World-Building Nuance — Coinage of the Realm

In the far, far olden days of 1st edition (“Basic”) Dungeons and Dragons, 10 gold pieces weighed a pound. It was simple. It involved a handy round-off from troy ounces (which are 12 to the pound.) It was almost everything we needed to know. Except for one thing.

The central question of value was as easy as weight. D&D came with price lists for swords and food and armor and what-not. Budgeting was everything. Spending the treasure was the game.

A 1-oz gold coin is — well — how big? 

The resources to research this nuanced, side-bar factoid were hard to come by. It meant going to the library and hoping to find enough detail in the paper encyclopedia to work it out. It was 1974 and the “Internet” was still RFC 675, a proof of concept for connecting computers. You couldn’t Google up the size of a coin.

(The World Wide Web dates from 1989. By then, I’d switched to the Hero Game System and some of the D&D nuances were behind me. Except for the question of “how big is that pile of treasure?” Fantasy Hero had it’s own price lists. My world-building had my own unique price lists. Value is easy, weight was easy. Other physical constraints on treasure piles were still kind of vague.)

We did things like weigh a bag of 50¢ pieces to try to extrapolate from there. A US nickel is exactly 5.0 grams, and five rolls of 100 nickels is half a kilo, 1.1 pounds. So, a D&D gold piece was the same weight as 6 nickels (Troy ounces, remember?) Interesting, but, not an answer to how big?

When you looted a dungeon and found a treasure room with 1,000 gold, how big were the bags? The rules told us it was 100 pounds of metal, a difficult thing to move. How many bags? How big were the bags?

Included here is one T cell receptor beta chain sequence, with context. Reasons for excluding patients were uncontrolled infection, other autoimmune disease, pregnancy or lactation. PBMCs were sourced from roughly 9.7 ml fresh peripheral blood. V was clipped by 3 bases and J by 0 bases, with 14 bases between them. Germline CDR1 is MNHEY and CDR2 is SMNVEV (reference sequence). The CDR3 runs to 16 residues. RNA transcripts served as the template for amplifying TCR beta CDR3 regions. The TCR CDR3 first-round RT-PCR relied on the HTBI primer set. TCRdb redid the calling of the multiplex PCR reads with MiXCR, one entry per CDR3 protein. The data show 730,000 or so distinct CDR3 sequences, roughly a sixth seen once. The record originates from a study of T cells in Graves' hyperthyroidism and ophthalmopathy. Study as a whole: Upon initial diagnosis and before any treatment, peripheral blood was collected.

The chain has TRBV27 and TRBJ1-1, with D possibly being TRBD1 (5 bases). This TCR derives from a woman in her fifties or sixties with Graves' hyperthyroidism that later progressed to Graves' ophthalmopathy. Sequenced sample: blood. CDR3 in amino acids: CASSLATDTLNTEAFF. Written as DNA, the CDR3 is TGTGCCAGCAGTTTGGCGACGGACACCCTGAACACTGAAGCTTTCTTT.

World building has changed a lot.

I adopted the size of a nickel without any good reason for this choice. So, a pile of 1,000 gold was the size of a pile of 1,000 nickels — 500 rolls of 20 coins. A space about .5m×.5m (18″×18″) piled twenty deep. (This isn’t a great approximation, but it worked for game purposes; it was close enough to reality to avoid lengthy arguments from players. A better approximation requires working out an “angle of repose” for coins to see how the pile spreads out.)

Today, for funsies, I looked up coin sizes and weights. Air-Tites has everything you could ever want to know about coinage and coin sizes.

A US 50¢ piece and a 1 oz. gold coin are roughly the same size. (Close enough for #EpicFantasy. Remember, clipping the edges of coins is a time-honored practice when coins were precious metal. Reeding on the edge of a dime or quarter prevented clipping.) They’re about 30mm in diameter. Not the 20mm I used all those years ago.

Throughout The Forge, the Mage is so poor, money isn’t actually a thing. Looking down the road, in later books the question of money and budgets is going to become a thing.

The game-design price-list details of what a silver shilling can buy has no dramatic value. However, the consequences of having money, but never having enough money, becomes part of the drama. What’s important is to have a respectable amount of money and need to spend more and specific things that deplete the budget. 


As a nod to fashion, I need to keep the Mage’s purse to a sensible size. A few books. A few coins. A pencil.

 © F. L. Stevens 2019